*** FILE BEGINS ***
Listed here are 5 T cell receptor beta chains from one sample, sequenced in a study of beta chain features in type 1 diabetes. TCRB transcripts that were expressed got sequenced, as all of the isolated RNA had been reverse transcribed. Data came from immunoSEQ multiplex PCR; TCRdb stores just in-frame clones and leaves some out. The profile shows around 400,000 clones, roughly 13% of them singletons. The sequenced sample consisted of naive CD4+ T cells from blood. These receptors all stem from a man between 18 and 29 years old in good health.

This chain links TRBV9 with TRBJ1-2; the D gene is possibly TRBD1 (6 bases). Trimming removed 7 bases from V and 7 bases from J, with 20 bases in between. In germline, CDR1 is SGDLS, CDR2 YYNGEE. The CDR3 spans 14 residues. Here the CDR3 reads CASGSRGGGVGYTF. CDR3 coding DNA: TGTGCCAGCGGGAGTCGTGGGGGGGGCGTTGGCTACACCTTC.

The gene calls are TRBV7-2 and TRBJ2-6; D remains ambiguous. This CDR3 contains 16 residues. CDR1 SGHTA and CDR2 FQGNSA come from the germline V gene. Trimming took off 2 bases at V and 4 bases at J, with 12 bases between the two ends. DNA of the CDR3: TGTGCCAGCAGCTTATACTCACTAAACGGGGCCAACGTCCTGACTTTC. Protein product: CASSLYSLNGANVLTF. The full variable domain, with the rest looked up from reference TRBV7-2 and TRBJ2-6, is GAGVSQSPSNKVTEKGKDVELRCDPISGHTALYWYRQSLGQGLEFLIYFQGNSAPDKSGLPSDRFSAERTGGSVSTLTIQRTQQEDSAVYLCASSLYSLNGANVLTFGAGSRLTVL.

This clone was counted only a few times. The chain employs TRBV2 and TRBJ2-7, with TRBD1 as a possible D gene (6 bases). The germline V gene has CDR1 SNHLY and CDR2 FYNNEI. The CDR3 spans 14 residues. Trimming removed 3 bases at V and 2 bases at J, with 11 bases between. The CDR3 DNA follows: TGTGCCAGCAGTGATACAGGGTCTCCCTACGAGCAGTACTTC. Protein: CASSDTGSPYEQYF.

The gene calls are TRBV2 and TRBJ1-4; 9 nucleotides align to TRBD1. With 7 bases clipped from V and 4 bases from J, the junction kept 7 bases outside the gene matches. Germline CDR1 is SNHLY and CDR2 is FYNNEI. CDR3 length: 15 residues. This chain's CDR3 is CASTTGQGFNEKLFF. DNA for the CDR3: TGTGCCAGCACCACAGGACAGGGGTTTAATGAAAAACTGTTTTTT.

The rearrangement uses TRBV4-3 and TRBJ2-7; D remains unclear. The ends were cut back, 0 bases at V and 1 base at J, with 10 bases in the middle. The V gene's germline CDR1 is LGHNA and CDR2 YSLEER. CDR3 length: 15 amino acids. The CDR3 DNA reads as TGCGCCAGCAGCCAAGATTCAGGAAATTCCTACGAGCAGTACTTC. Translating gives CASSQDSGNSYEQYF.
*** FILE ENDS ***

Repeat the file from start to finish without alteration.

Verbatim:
Listed here are 5 T cell receptor beta chains from one sample, sequenced in a study of beta chain features in type 1 diabetes. TCRB transcripts that were expressed got sequenced, as all of the isolated RNA had been reverse transcribed. Data came from immunoSEQ multiplex PCR; TCRdb stores just in-frame clones and leaves some out. The profile shows around 400,000 clones, roughly 13% of them singletons. The sequenced sample consisted of naive CD4+ T cells from blood. These receptors all stem from a man between 18 and 29 years old in good health.

This chain links TRBV9 with TRBJ1-2; the D gene is possibly TRBD1 (6 bases). Trimming removed 7 bases from V and 7 bases from J, with 20 bases in between. In germline, CDR1 is SGDLS, CDR2 YYNGEE. The CDR3 spans 14 residues. Here the CDR3 reads CASGSRGGGVGYTF. CDR3 coding DNA: TGTGCCAGCGGGAGTCGTGGGGGGGGCGTTGGCTACACCTTC.

The gene calls are TRBV7-2 and TRBJ2-6; D remains ambiguous. This CDR3 contains 16 residues. CDR1 SGHTA and CDR2 FQGNSA come from the germline V gene. Trimming took off 2 bases at V and 4 bases at J, with 12 bases between the two ends. DNA of the CDR3: TGTGCCAGCAGCTTATACTCACTAAACGGGGCCAACGTCCTGACTTTC. Protein product: CASSLYSLNGANVLTF. The full variable domain, with the rest looked up from reference TRBV7-2 and TRBJ2-6, is GAGVSQSPSNKVTEKGKDVELRCDPISGHTALYWYRQSLGQGLEFLIYFQGNSAPDKSGLPSDRFSAERTGGSVSTLTIQRTQQEDSAVYLCASSLYSLNGANVLTFGAGSRLTVL.

This clone was counted only a few times. The chain employs TRBV2 and TRBJ2-7, with TRBD1 as a possible D gene (6 bases). The germline V gene has CDR1 SNHLY and CDR2 FYNNEI. The CDR3 spans 14 residues. Trimming removed 3 bases at V and 2 bases at J, with 11 bases between. The CDR3 DNA follows: TGTGCCAGCAGTGATACAGGGTCTCCCTACGAGCAGTACTTC. Protein: CASSDTGSPYEQYF.

The gene calls are TRBV2 and TRBJ1-4; 9 nucleotides align to TRBD1. With 7 bases clipped from V and 4 bases from J, the junction kept 7 bases outside the gene matches. Germline CDR1 is SNHLY and CDR2 is FYNNEI. CDR3 length: 15 residues. This chain's CDR3 is CASTTGQGFNEKLFF. DNA for the CDR3: TGTGCCAGCACCACAGGACAGGGGTTTAATGAAAAACTGTTTTTT.

The rearrangement uses TRBV4-3 and TRBJ2-7; D remains unclear. The ends were cut back, 0 bases at V and 1 base at J, with 10 bases in the middle. The V gene's germline CDR1 is LGHNA and CDR2 YSLEER. CDR3 length: 15 amino acids. The CDR3 DNA reads as TGCGCCAGCAGCCAAGATTCAGGAAATTCCTACGAGCAGTACTTC. Translating gives CASSQDSGNSYEQYF.